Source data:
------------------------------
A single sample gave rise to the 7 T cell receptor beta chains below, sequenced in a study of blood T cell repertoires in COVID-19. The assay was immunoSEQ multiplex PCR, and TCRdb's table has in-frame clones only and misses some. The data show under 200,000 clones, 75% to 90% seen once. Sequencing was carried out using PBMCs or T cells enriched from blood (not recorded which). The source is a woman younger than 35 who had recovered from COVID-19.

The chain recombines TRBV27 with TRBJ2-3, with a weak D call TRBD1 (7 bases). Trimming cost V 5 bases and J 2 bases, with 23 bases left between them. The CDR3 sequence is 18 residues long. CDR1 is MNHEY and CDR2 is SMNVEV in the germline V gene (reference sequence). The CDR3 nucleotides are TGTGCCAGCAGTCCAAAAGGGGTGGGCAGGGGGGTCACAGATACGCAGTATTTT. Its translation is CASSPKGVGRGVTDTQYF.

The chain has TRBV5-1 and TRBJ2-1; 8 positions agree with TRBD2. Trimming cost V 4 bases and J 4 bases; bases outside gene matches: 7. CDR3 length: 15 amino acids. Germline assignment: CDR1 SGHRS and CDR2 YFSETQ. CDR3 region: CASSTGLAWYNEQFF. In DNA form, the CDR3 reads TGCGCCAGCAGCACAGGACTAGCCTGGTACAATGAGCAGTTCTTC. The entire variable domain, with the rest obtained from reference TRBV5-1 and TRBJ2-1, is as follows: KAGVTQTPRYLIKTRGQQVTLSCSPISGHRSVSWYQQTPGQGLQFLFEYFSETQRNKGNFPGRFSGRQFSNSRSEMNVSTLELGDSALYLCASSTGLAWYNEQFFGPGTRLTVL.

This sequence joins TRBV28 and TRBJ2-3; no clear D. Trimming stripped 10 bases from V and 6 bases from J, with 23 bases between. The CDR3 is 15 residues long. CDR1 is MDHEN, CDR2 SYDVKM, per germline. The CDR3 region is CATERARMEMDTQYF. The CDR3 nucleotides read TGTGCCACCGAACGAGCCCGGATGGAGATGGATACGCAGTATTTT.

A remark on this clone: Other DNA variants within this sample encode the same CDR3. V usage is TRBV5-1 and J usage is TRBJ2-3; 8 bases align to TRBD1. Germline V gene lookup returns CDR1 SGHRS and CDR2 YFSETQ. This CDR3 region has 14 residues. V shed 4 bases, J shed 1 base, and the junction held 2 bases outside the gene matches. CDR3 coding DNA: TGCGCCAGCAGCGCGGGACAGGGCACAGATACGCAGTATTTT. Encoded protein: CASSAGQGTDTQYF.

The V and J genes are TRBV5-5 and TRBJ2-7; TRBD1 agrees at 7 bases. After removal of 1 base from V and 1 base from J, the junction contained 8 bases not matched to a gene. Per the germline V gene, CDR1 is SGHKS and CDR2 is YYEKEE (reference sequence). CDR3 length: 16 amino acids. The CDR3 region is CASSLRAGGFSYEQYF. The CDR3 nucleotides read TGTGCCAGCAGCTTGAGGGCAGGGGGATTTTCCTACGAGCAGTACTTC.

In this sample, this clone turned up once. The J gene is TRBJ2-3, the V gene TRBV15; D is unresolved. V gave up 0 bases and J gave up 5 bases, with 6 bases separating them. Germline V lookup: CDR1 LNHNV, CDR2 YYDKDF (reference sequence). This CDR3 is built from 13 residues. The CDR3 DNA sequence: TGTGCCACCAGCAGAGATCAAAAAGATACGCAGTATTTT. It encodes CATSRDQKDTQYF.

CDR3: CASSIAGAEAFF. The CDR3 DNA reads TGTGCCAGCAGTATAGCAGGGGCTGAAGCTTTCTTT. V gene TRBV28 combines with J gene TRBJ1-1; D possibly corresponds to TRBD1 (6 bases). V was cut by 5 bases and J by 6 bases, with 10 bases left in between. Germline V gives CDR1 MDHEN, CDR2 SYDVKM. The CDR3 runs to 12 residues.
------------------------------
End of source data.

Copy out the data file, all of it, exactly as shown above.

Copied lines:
A single sample gave rise to the 7 T cell receptor beta chains below, sequenced in a study of blood T cell repertoires in COVID-19. The assay was immunoSEQ multiplex PCR, and TCRdb's table has in-frame clones only and misses some. The data show under 200,000 clones, 75% to 90% seen once. Sequencing was carried out using PBMCs or T cells enriched from blood (not recorded which). The source is a woman younger than 35 who had recovered from COVID-19.

The chain recombines TRBV27 with TRBJ2-3, with a weak D call TRBD1 (7 bases). Trimming cost V 5 bases and J 2 bases, with 23 bases left between them. The CDR3 sequence is 18 residues long. CDR1 is MNHEY and CDR2 is SMNVEV in the germline V gene (reference sequence). The CDR3 nucleotides are TGTGCCAGCAGTCCAAAAGGGGTGGGCAGGGGGGTCACAGATACGCAGTATTTT. Its translation is CASSPKGVGRGVTDTQYF.

The chain has TRBV5-1 and TRBJ2-1; 8 positions agree with TRBD2. Trimming cost V 4 bases and J 4 bases; bases outside gene matches: 7. CDR3 length: 15 amino acids. Germline assignment: CDR1 SGHRS and CDR2 YFSETQ. CDR3 region: CASSTGLAWYNEQFF. In DNA form, the CDR3 reads TGCGCCAGCAGCACAGGACTAGCCTGGTACAATGAGCAGTTCTTC. The entire variable domain, with the rest obtained from reference TRBV5-1 and TRBJ2-1, is as follows: KAGVTQTPRYLIKTRGQQVTLSCSPISGHRSVSWYQQTPGQGLQFLFEYFSETQRNKGNFPGRFSGRQFSNSRSEMNVSTLELGDSALYLCASSTGLAWYNEQFFGPGTRLTVL.

This sequence joins TRBV28 and TRBJ2-3; no clear D. Trimming stripped 10 bases from V and 6 bases from J, with 23 bases between. The CDR3 is 15 residues long. CDR1 is MDHEN, CDR2 SYDVKM, per germline. The CDR3 region is CATERARMEMDTQYF. The CDR3 nucleotides read TGTGCCACCGAACGAGCCCGGATGGAGATGGATACGCAGTATTTT.

A remark on this clone: Other DNA variants within this sample encode the same CDR3. V usage is TRBV5-1 and J usage is TRBJ2-3; 8 bases align to TRBD1. Germline V gene lookup returns CDR1 SGHRS and CDR2 YFSETQ. This CDR3 region has 14 residues. V shed 4 bases, J shed 1 base, and the junction held 2 bases outside the gene matches. CDR3 coding DNA: TGCGCCAGCAGCGCGGGACAGGGCACAGATACGCAGTATTTT. Encoded protein: CASSAGQGTDTQYF.

The V and J genes are TRBV5-5 and TRBJ2-7; TRBD1 agrees at 7 bases. After removal of 1 base from V and 1 base from J, the junction contained 8 bases not matched to a gene. Per the germline V gene, CDR1 is SGHKS and CDR2 is YYEKEE (reference sequence). CDR3 length: 16 amino acids. The CDR3 region is CASSLRAGGFSYEQYF. The CDR3 nucleotides read TGTGCCAGCAGCTTGAGGGCAGGGGGATTTTCCTACGAGCAGTACTTC.

In this sample, this clone turned up once. The J gene is TRBJ2-3, the V gene TRBV15; D is unresolved. V gave up 0 bases and J gave up 5 bases, with 6 bases separating them. Germline V lookup: CDR1 LNHNV, CDR2 YYDKDF (reference sequence). This CDR3 is built from 13 residues. The CDR3 DNA sequence: TGTGCCACCAGCAGAGATCAAAAAGATACGCAGTATTTT. It encodes CATSRDQKDTQYF.

CDR3: CASSIAGAEAFF. The CDR3 DNA reads TGTGCCAGCAGTATAGCAGGGGCTGAAGCTTTCTTT. V gene TRBV28 combines with J gene TRBJ1-1; D possibly corresponds to TRBD1 (6 bases). V was cut by 5 bases and J by 6 bases, with 10 bases left in between. Germline V gives CDR1 MDHEN, CDR2 SYDVKM. The CDR3 runs to 12 residues.